So far 5th District Rep.-elect Keith Ellison is attracting the most attention of the new batch of Minnesota politicians in Washington.
Ellison is a liberal Democrat and the first Muslim to serve in Congress. That's garnered worldwide attention. Staffers say they are fielding several dozen calls from news reporters each day from everywhere from Ghana to Northfield.
Ellison's decision to use the Quran not the Bible in an oath taking ceremony has attracted a great deal of attention.
But in an apparent effort to downplay his religious background, Ellison says, at least initially, he will try to be as "ordinary" as he can in Congress.
"I think we need to start out fast and really do some real good things for the American people," he said.
Apart from his call to immediately begin withdrawing troops from Iraq, Ellison is focusing on a domestic agenda.
Like many Democrats Ellison is talking about increasing the minimum wage, addressing shortcomings with the Medicare drug plan, and clamping down on ethics problems.
He's also talking about providing every American with health care.
"Democrats, and I am proud to be one, but the Democrats have to deliver for the American people, and it can't take too long," he said. "We've got to prove that a party that puts the public's interest up front is one that's best for the American people. "
DFLer Tim Walz has also attracted attention, but not for his religion. Walz unseated Republican Rep. Gil Gutknecht in southern Minnesota's traditionally conservative 1st District. Like Ellison, Walz is on board with the so-called "100 hour" agenda the new Democratic Speaker of the House Nancy Pelosi has been promoting.
"I'm a co-sponsor on the minimum wage bill," he said. It's something I am going to be very proud of. We're going to lower student loan rates. Make it more affordable. About $6,000 per student right off of the bat. We're going to make things fair for the average American. So I'm very excited about it, and I think anything less than that aggressive agenda in the beginning would be wrong."
On the other end of the political spectrum is conservative Republican Rep.-elect Michele Bachmann. Bachmann is from the 6th District which is comprised largely of a suburban areas of the Twin Cities.
"There's a tremendous difference -- a divide between myself and Walz and Ellison," she said.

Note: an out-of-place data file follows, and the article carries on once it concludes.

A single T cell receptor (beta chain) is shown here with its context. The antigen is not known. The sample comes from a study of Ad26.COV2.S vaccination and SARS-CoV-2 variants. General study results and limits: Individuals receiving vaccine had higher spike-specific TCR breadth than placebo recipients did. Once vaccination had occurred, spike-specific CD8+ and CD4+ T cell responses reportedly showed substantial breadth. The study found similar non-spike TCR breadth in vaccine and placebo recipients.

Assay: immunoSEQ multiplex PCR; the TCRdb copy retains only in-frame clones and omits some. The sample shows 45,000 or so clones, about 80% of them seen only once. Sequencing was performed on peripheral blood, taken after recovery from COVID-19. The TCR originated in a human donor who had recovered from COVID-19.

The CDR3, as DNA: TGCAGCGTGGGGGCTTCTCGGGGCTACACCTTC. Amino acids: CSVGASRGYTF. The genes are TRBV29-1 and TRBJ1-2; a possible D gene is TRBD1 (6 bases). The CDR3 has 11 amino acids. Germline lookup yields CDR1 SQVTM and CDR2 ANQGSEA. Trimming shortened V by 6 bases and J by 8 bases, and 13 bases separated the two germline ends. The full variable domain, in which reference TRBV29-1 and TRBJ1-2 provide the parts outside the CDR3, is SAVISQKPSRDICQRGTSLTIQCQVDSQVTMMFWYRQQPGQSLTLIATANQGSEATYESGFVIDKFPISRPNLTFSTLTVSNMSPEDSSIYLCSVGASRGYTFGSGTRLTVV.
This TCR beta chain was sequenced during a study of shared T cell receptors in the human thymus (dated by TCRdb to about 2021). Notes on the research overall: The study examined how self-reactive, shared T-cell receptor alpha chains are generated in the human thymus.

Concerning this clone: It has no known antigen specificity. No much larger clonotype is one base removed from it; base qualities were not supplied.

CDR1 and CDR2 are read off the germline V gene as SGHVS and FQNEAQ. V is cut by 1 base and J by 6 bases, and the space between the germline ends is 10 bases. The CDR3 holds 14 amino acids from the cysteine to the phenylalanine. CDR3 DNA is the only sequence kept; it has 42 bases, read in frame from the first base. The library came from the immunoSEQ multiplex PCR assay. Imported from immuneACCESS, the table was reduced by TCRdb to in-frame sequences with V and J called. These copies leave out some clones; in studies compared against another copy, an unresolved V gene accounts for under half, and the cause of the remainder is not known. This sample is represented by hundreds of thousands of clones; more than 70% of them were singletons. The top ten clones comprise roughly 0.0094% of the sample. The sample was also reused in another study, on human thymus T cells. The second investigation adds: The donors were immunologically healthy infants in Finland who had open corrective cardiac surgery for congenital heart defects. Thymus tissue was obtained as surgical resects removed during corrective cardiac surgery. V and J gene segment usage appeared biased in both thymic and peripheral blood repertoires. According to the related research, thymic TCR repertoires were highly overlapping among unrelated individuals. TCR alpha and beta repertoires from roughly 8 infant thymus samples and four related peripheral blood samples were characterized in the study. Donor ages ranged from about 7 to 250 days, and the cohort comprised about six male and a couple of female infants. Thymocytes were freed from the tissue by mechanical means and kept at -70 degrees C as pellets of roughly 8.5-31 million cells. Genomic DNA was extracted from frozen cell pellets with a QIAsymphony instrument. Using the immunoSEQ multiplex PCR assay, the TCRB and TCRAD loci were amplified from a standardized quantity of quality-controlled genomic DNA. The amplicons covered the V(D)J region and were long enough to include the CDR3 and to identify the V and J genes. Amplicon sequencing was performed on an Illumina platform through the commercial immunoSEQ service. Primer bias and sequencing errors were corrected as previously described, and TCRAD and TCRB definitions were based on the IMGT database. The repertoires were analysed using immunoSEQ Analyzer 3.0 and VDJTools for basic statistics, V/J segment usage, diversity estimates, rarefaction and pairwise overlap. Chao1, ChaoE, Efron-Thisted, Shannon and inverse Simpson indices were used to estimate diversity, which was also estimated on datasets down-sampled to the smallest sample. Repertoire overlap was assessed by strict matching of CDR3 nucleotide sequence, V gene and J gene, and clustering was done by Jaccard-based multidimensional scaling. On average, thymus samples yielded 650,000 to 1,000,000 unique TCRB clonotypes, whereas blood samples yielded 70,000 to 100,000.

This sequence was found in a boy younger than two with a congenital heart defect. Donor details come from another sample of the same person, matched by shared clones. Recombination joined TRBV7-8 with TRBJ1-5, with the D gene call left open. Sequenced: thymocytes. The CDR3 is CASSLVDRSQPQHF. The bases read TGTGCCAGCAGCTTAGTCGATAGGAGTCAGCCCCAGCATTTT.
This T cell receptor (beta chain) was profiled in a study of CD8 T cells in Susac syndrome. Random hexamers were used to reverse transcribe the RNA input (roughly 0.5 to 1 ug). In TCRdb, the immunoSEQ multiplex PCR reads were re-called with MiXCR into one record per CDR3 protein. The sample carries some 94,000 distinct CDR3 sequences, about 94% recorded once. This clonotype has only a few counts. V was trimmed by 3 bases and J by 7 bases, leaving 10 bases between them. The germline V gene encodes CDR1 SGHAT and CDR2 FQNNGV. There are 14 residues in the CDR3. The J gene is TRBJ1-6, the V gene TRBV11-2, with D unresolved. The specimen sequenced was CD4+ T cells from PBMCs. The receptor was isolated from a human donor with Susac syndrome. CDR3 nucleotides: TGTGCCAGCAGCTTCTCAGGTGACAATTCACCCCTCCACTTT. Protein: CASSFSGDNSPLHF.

As a state senator Bachmann led the charge against gay marriage and was a vocal opponent of legalized abortion.
But, asked what she wants to accomplish in Washington, Bachmann didn't mention any social issues and instead emphasized her belief that the tax cuts should remain in place and that taxes could be cut even further.
"I have worked my entire life to cut taxes," she said, "and when I was in the Minnesota Senate I was the chief sponsor of the taxpayers bill of right which would try and limit government spending. That's what I want to bring here."
It's no surprise a Republican like Bachmann won the support of a majority of voters in her conservative district. Nor was it any shock that a liberal Democrat like Ellison wound up the victor in the 5th district. The 5th is made up of Minneapolis and some surrounding areas and it's long been a DFL stronghold.
What does come as something of a surprise according to political analyst Steven Smith from Washington University is that Democrats were able to take back the 1st District.
Smith said following the last round of redistricting, the expectation had been the state House delegation would be evenly split; four Republicans and four Democrats. But Walz's victory threw the advantage back to the DFL.
"It brought the balance in the delegation back in favor of the Democrats at just the time the Democrats are regaining the majority in the House," he said, "and so Minnesota's interests really were kind of served by that because Minnesota's delegation will be more powerful than it would have been if it had been more Republican."
And Smith said it's no surprise Minnesota voters are sending such a diverse group to Washington.
He said it's a reflection of how competitive the state is between Republicans and Democrats and how differently voters from region to region in Minnesota view politics.